Therefore, we need to consider whether you are required to be registered for GST (paragraph 9-5(d) of the GST Act).

Paragraph 9-5(d)

Are you required to be registered for GST?

The next step is to determine whether you are required to be registered for GST since you currently are not registered for GST.

Under section 23-5 of the GST Act, a supplier is required to be registered for GST if:

    (a) the supplier carries on an enterprise; and

    (b) the supplier’s GST turnover (current and/or projected) meets the GST registration turnover threshold (currently $A75,000 and $A150,000 for non-profit organisation).

Section 188-10 of the GST Act provides that your GST turnover meets the registration turnover threshold if:

    ● your current GST turnover is at or above $75,000 and the Commissioner is not satisfied that your projected GST turnover is below $75,000; or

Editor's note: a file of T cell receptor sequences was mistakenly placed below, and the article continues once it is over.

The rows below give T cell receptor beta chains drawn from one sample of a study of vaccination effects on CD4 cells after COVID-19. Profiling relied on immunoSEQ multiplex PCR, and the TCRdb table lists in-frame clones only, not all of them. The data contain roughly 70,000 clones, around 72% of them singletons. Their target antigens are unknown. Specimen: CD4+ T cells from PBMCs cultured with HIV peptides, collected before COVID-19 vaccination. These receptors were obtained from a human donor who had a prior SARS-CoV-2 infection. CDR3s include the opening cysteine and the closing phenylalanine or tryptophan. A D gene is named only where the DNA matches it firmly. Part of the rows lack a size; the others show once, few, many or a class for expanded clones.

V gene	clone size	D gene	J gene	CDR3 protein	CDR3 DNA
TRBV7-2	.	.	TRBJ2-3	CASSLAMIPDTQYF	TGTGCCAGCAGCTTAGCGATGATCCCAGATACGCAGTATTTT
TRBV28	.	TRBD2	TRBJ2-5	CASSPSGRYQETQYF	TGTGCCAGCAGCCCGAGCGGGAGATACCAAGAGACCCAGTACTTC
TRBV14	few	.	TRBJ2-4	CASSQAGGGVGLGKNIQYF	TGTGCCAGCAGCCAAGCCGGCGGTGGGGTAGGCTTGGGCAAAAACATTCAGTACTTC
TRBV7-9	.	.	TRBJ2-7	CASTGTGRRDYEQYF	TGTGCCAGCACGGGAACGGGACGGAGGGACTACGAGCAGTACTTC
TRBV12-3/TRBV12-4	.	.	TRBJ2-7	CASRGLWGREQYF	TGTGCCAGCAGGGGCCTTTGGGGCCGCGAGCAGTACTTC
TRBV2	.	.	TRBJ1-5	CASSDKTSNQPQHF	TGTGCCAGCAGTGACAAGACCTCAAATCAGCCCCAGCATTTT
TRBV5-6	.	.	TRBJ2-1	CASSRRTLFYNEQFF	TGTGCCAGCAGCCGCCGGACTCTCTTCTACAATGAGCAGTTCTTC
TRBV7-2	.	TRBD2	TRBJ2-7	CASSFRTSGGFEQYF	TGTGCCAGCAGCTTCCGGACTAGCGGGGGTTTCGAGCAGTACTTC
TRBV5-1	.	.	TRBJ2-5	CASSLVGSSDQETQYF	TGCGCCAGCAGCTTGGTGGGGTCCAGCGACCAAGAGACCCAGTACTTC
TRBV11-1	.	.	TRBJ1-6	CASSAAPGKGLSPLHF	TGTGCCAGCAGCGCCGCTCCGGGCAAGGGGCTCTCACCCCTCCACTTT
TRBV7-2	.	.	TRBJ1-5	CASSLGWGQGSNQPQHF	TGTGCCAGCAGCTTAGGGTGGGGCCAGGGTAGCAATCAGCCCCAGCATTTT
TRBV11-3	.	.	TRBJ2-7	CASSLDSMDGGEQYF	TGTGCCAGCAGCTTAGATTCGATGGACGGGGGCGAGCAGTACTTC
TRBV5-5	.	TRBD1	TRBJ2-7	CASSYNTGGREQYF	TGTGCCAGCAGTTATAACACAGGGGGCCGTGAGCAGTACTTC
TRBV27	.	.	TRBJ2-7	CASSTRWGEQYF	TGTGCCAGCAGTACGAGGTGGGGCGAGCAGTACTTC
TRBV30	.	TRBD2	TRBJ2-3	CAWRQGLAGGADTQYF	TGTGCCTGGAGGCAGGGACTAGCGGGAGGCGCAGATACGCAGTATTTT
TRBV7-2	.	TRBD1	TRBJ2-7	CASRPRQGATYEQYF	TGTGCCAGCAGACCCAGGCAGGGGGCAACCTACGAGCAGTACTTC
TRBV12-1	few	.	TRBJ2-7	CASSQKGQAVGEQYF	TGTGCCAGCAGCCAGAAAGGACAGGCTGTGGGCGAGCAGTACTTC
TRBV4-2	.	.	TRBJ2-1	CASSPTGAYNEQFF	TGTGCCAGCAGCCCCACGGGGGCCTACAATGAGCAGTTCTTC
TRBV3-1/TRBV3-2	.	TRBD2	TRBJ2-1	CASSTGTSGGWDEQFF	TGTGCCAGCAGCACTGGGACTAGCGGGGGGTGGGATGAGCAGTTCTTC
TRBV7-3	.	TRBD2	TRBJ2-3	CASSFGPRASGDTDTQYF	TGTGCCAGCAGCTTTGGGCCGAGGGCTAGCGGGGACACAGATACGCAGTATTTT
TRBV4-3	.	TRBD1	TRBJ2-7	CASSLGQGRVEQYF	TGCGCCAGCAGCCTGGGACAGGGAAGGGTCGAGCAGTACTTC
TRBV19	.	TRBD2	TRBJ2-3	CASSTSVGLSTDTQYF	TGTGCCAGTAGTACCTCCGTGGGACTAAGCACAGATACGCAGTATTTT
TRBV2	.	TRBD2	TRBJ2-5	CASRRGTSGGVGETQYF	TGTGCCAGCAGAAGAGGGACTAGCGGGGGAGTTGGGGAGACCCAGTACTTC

● your projected GST turnover is at or above $75,000.

The supplier can choose to register for GST if its GST turnover is less than $A75,000.

Goods and Services Tax Ruling GSTR 2001/7 (available at www.ato.gov.au) provides guidance on the meaning of GST turnover.

The current annual turnover is the sum of the values of all supplies made in a particular month plus the previous 11 months. The projected annual turnover is the sum of the value of all supplies made in a particular month plus the next 11 months.

The GST turnover is the gross business income (not the profit). Supplies that are connected with Australia are included when calculating the GST turnover even if these connected supplies are determined to be GST-free.

Accordingly when you calculate your GST turnover you will include all supplies that are connected with Australia (including GST-free supplies). Where your GST annual turnover is $A75,000 or more, you will be required to be registered for GST. You can call us on 13 28 66 to register for GST or register through your tax agent or online.

Where your GST annual turnover is less than $A75,000, you are not required to be registered for GST but can choose to register for GST.

However, if you register for GST your supply will be a taxable supply to the extent that it is not GST-free or input taxed.